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MAY 2017
Howdy! Good citizen John Buttram kindly sent Babs and me a book on his uncle, PAT BUTTRAM, THE ROCKING CHAIR HUMORIST, signed by him and the author Sandra Grabman. John wrote, “Hope you enjoy it and at least get a chuckle.” Guffaws are more like it. Here’s one of Pat’s “Whittlin’s’: “I read th’other day wher ye kin hear better with yer eyes shut. I have often noticed people tryin’ this out in church.” Pat once observed, “When your boy goes to summer camp, you are not losing a son but gaining two frogs, a turtle, a garter snake, and a field mouse.” Here’s one of his Pearls of Wisdom: “Why do they let a funeral procession go through red lights? What’s the hurry?” Hi Ho—and so it goes. Laffin’ ‘n Scratchin’. Thanks, Sandra and John. Thanks Pat.

Sculpture of Will Huchins made by Russ Sacco.Our pards Russ ‘n Rose Sacco once took us out to lunch near their house in Deer Park, Long Island. Reverend Russ sculpted a statue of ol’ Sweet Toes (left). We dined at a nifty restaurant at the Tanger Outlets at the Arches, a replica of an Italian Village. Best bowl of pasta e fagioli in my lifetime. I’m a fool for pasta fazool. This is no slight to Rose, a terrific cook. I never sampled her pasta fazool.

I ambled into a store selling a slew of old flicks on DVDs. I bought two—“Platinum Blonde” with Jean Harlow and wisecracking Robert Williams, a marvel. He wasn’t a star, he was a comet. His journey across the film firmament was all too brief. “Papillon”, my favorite Steve McQueen flick. He didn’t resort to a French accent. Bless you, Steve. Spencer Tracy sported a Portuguese accent in “Captains Courageous”. And that was that. From there on out he simply read his lines as written. No fancy schmancy. McQueen was at the top of his game in “Papillon”. That’s French for butterfly. Yessir, good ol’ Butterfly McQueen.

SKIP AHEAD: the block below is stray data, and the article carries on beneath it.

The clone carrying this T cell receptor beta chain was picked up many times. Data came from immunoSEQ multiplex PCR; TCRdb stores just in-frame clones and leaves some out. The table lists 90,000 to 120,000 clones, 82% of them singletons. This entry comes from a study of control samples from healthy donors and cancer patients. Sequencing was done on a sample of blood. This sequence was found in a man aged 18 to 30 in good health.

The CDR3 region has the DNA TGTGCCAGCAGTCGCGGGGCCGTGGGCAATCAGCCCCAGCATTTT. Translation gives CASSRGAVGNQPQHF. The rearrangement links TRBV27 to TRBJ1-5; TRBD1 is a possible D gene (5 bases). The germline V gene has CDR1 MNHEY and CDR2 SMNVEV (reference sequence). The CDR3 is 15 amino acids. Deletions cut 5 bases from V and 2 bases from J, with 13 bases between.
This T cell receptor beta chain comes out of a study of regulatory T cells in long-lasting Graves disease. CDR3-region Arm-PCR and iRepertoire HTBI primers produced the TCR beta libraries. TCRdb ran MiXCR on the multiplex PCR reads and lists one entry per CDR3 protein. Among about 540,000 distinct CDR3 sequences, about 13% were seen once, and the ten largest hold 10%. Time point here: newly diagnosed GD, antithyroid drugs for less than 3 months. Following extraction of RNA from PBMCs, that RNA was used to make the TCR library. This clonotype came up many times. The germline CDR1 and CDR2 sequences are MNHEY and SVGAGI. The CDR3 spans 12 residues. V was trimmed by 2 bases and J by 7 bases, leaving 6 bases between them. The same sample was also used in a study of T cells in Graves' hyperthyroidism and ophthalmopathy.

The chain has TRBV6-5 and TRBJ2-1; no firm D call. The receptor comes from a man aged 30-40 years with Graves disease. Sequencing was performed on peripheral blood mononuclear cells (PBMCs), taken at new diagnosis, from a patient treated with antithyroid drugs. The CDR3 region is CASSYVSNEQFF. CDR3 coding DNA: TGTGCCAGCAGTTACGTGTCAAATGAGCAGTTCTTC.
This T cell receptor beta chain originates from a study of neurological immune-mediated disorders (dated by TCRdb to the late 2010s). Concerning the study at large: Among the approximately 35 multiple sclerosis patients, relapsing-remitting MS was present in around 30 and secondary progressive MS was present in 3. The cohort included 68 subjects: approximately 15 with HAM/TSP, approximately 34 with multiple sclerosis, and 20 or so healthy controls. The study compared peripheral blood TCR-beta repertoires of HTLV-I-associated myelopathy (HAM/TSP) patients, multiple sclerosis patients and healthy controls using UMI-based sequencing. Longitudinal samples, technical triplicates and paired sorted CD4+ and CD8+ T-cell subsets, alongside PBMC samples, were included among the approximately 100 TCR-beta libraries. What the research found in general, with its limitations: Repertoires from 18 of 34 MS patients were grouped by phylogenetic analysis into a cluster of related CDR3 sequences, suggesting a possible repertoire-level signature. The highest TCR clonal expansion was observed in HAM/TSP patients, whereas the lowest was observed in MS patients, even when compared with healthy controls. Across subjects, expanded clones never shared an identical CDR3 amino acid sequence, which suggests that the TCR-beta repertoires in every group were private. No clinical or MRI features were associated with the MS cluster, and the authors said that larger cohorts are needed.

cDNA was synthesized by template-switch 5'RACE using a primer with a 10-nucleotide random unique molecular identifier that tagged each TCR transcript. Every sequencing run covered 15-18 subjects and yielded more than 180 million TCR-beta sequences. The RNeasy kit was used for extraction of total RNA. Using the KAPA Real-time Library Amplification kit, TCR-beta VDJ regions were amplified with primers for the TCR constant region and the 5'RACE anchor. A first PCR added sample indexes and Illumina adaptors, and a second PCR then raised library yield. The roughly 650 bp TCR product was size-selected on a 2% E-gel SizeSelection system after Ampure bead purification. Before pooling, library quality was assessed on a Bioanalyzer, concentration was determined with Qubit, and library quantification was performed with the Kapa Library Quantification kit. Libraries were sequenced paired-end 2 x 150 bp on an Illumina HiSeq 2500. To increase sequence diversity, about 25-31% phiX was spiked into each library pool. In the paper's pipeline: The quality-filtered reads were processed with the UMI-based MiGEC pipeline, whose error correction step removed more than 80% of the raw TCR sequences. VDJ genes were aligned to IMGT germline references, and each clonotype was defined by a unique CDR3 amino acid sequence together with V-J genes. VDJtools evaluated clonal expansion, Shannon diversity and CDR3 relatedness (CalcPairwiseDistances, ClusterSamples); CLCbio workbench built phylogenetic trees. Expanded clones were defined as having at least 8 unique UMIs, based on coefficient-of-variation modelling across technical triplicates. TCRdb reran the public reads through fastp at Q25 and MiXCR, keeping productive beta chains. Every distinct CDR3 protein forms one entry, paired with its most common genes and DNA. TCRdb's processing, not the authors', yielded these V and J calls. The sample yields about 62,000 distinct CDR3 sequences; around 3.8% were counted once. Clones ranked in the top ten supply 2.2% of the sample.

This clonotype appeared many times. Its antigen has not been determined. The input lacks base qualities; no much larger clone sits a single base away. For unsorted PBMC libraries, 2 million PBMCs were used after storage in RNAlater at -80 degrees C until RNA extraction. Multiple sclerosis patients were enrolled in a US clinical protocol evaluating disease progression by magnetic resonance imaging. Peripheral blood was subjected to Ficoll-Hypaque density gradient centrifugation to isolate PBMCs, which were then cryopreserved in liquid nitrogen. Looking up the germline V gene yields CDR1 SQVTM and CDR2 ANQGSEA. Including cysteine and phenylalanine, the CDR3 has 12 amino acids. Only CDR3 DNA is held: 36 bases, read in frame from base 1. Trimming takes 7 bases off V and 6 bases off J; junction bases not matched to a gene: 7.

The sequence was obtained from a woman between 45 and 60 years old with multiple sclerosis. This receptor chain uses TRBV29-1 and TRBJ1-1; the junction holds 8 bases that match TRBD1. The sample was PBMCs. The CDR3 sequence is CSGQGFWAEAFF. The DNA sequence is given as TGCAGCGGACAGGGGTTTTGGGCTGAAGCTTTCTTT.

At a party one night, Denver Pyle upped to me and recited a poem he’d written. Beautiful. Wish I’d written it down. It was in the form of a Japanese Haiku: 3 lines. 5-7-5 syllables. Haiku usually captures a fleeting moment, a miracle in nature. A frog jumping onto a lily pad. A lotus blossom floating on a pond. An owl’s hoot deep in the woods. Denver Pyle created cowboy Haiku. Nothing like it. Where is it now? Here’s a cowboy Haiku by me, dedicated to Denver, Monte Hale, and you. Y? Because we Haiku.

“Shoot high, amigos,
When the rustlers come to town.
Elevator boots.”

Here’s another, not cowboy.

“They done tore it down.
Coach Joe Paterno’s statue.
They done razed the dead.”

       —Adios